American Musicological Society

Capital Chapter

Adminstration Meetings Membership Awards

Spring 2006 Program

Program

9:30 Coffee and donuts

10-10:30 Jason Stell, Princeton University, The Flat-7th Scale Degree and the Rhetoric of Beginning

10:30-11:00 Beth Bullard, George Mason University, The Gralla–Barcelona's Shawm With Nationalistic Overtones

11 - 11:15 Coffee/Tea Break

11:15-11:45 Christina Taylor Gibson, University of Maryland, College Park, Ponce's Music in New York, 1925-1932

12-1:30 Lunch

Afternoon: Lowens Award Competition

1:30-2:00 Elizabeth Yackley, University of Maryland, College Par, Mrs. MacDowell and Financing the MacDowell Colony: ‘Concertizing' for a Purpose

2-2:30 Loren Ludwig, University of Virginia, Did Simeon Play the Viol?: Robert White, Music for Voices and Viols, and a New Look at the Music of the Chester Mystery Plays

2:45-3:15 Emily Robertson, The George Washington University, Missa Jouyssance vous donneray: An Unknown 16th-Century Mass

3:15-3:45 Elizabeth Titrington, University of Maryland, College Park, Jesus Christ Superstar: How Religious Controversy Shaped a Cultural Phenomenon

4-4:30 Business Meeting
Voting for the Lowens Award
Voting for Chapter Officers and Student Representative
Discussion and Vote on Revisions to the Constitution and By-Laws

Meeting Adjourned


 

Abstracts

Jason Stell, Princeton University, The Flat-7th Scale Degree and the Rhetoric of Beginning

Individual scale degrees are rarely singled out for attention, particularly when one is trying to address broad historical issues and style changes in music. The primary danger, it would seem, is that an overly narrow perspective will cause us to lose the forest for the sake of the trees. The flat-7th or subtonic scale degree has previously been studied for jazz, blues, and rock styles, but no one has yet come to terms with its pivotal role in the musical language of 18th and 19th-century Europe. (Indeed, the current picture situates the flat-7th as a marker of stylistic ‘otherness' in relation to the classical tradition of Mozart and Beethoven.)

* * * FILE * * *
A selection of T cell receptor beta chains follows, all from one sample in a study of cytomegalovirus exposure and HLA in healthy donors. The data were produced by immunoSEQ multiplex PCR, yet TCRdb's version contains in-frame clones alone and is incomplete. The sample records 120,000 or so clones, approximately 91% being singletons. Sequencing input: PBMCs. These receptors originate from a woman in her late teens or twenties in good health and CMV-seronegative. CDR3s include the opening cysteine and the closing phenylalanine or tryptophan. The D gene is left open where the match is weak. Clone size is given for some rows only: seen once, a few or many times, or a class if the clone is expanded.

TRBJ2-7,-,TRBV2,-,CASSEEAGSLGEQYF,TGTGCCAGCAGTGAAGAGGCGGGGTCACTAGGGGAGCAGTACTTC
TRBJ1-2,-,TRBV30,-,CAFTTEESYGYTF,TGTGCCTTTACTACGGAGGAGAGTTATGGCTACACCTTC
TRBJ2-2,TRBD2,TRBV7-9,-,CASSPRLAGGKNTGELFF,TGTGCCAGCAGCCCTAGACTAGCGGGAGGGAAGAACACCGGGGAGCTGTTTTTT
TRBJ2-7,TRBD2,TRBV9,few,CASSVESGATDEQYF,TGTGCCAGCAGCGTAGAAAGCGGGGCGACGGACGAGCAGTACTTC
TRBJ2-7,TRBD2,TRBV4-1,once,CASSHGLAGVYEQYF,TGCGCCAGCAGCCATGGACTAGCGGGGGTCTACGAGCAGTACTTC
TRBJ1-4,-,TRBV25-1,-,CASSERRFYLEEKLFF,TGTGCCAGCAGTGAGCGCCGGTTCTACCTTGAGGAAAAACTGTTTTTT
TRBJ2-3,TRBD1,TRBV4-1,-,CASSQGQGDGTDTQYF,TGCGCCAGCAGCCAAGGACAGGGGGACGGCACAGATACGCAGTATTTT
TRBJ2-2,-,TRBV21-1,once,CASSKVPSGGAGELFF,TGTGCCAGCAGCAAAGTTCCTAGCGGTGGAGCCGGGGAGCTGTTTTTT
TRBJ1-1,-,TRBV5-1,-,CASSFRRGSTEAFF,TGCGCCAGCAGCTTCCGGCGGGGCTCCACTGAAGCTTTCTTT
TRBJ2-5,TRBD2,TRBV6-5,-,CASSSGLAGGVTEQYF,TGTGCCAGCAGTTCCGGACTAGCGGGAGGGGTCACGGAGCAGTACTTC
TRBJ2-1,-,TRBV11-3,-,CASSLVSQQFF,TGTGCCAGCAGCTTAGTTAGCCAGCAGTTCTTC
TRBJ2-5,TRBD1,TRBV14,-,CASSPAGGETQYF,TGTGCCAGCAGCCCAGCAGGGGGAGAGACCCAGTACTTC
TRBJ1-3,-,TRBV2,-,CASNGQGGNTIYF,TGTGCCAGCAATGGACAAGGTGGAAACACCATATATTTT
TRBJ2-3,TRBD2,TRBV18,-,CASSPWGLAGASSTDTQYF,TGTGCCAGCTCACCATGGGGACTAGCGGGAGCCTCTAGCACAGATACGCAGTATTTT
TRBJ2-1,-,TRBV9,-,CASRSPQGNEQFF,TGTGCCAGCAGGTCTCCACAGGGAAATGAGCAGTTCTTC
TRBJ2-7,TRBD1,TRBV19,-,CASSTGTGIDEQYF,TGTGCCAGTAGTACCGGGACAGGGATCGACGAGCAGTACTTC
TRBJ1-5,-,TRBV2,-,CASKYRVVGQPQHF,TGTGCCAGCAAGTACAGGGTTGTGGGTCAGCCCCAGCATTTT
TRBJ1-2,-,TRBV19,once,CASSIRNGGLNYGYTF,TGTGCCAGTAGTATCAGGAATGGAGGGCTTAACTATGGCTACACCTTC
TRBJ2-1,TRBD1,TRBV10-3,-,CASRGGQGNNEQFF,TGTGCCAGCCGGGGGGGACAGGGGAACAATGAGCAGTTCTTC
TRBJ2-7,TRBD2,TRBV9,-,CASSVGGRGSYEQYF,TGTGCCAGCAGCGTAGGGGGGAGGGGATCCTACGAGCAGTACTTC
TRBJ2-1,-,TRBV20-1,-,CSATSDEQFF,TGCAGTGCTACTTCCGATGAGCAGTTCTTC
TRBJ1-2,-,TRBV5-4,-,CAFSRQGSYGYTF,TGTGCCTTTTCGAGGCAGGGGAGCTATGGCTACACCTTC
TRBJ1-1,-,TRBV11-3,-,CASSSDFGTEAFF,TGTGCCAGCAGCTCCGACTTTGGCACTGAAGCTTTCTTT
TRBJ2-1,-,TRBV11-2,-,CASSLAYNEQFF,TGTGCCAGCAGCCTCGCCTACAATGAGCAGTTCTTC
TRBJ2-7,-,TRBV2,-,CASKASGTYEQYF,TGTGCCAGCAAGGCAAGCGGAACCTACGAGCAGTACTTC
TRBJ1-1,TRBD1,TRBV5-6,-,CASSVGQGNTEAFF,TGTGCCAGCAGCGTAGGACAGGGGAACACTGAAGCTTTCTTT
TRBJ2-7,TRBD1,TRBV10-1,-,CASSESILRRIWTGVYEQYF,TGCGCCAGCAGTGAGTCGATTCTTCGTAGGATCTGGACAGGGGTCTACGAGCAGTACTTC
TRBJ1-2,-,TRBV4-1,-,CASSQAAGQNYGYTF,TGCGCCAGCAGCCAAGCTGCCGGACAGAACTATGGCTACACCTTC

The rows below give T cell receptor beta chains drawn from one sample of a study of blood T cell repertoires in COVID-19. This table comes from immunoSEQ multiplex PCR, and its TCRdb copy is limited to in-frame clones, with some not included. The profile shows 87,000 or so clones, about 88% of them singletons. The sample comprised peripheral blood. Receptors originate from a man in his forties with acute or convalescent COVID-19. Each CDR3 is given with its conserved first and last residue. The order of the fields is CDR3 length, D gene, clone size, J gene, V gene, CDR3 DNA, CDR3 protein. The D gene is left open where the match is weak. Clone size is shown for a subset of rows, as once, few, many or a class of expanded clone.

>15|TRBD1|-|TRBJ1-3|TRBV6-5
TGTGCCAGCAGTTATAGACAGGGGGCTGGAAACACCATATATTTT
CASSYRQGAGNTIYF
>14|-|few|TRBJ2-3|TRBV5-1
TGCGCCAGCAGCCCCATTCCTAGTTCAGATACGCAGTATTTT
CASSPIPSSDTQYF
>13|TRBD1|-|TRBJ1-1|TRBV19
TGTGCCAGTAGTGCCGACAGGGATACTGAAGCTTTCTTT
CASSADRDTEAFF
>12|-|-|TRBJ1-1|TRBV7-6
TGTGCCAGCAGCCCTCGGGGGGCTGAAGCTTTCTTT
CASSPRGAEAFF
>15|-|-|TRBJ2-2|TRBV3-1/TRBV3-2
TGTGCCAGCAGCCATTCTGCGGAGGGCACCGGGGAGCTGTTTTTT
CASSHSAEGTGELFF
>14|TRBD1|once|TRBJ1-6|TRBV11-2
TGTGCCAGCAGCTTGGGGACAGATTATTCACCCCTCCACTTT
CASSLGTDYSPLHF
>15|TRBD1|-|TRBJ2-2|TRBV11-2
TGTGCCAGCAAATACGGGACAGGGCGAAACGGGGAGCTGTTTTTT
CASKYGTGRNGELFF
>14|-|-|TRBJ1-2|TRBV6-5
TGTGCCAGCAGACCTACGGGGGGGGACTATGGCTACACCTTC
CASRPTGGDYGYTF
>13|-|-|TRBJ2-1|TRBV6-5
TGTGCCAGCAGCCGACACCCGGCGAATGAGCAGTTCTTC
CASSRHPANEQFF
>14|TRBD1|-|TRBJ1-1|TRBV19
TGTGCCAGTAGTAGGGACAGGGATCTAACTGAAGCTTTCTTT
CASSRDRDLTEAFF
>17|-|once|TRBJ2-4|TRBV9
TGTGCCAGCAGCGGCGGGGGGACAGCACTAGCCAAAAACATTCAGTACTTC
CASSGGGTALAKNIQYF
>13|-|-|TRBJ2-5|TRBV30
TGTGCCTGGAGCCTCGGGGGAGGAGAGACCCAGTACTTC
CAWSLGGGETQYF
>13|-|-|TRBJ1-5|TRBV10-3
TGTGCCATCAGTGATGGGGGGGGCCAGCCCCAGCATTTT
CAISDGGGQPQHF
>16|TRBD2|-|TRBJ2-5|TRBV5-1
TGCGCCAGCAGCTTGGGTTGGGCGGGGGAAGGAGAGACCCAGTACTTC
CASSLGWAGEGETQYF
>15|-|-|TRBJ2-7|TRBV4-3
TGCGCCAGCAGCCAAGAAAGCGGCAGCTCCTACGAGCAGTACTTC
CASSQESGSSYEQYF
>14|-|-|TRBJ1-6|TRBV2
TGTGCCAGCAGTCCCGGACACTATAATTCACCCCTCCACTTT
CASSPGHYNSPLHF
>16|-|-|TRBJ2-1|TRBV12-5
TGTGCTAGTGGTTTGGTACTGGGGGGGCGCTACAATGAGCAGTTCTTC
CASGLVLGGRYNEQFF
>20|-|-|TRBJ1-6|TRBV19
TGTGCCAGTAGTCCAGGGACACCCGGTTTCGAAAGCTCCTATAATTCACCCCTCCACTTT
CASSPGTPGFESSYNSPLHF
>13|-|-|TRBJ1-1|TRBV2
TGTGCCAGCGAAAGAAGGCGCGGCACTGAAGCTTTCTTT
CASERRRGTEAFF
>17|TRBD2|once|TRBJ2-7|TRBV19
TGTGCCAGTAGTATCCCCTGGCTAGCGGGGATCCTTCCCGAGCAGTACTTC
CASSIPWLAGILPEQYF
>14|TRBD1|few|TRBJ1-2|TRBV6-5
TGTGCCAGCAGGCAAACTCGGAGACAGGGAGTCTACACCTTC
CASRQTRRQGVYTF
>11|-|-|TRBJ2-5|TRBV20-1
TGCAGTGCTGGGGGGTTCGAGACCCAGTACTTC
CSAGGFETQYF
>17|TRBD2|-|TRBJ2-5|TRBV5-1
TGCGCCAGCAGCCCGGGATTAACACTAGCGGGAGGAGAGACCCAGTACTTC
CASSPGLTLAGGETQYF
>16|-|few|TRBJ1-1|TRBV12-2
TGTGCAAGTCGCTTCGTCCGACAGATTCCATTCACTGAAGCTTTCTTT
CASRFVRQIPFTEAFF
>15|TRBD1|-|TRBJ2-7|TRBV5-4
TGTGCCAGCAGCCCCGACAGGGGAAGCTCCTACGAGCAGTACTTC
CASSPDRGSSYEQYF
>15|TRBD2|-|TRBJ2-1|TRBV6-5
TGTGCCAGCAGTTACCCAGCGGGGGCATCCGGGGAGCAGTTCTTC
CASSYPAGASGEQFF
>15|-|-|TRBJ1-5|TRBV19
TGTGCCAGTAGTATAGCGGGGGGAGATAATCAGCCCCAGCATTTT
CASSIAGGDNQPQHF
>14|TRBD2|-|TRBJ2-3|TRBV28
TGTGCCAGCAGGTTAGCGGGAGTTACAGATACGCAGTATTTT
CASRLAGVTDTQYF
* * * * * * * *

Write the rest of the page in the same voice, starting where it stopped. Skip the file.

A study of the subtonic degree illuminates numerous concepts which are central to an understanding of tonal music, ranging from a historical dialectic between flat-7th and natural 7th (the leading tone), the major-minor seventh chord, flatward key change and its effect, and the crucial relationship between non-diatonic pitches and form. In this paper I focus on beginning gestures that include flat-7, drawing on instrumental works from J.S. Bach to Chopin. I will introduce expressive categories that help to synthesize the flat-7th's impact on how a work gets started, and how a momentary inflection toward IV may affect the conventional tonic/dominant polarity.

Beth Bullard, George Mason University, The Gralla–Barcelona's Shawm With Nationalistic Overtones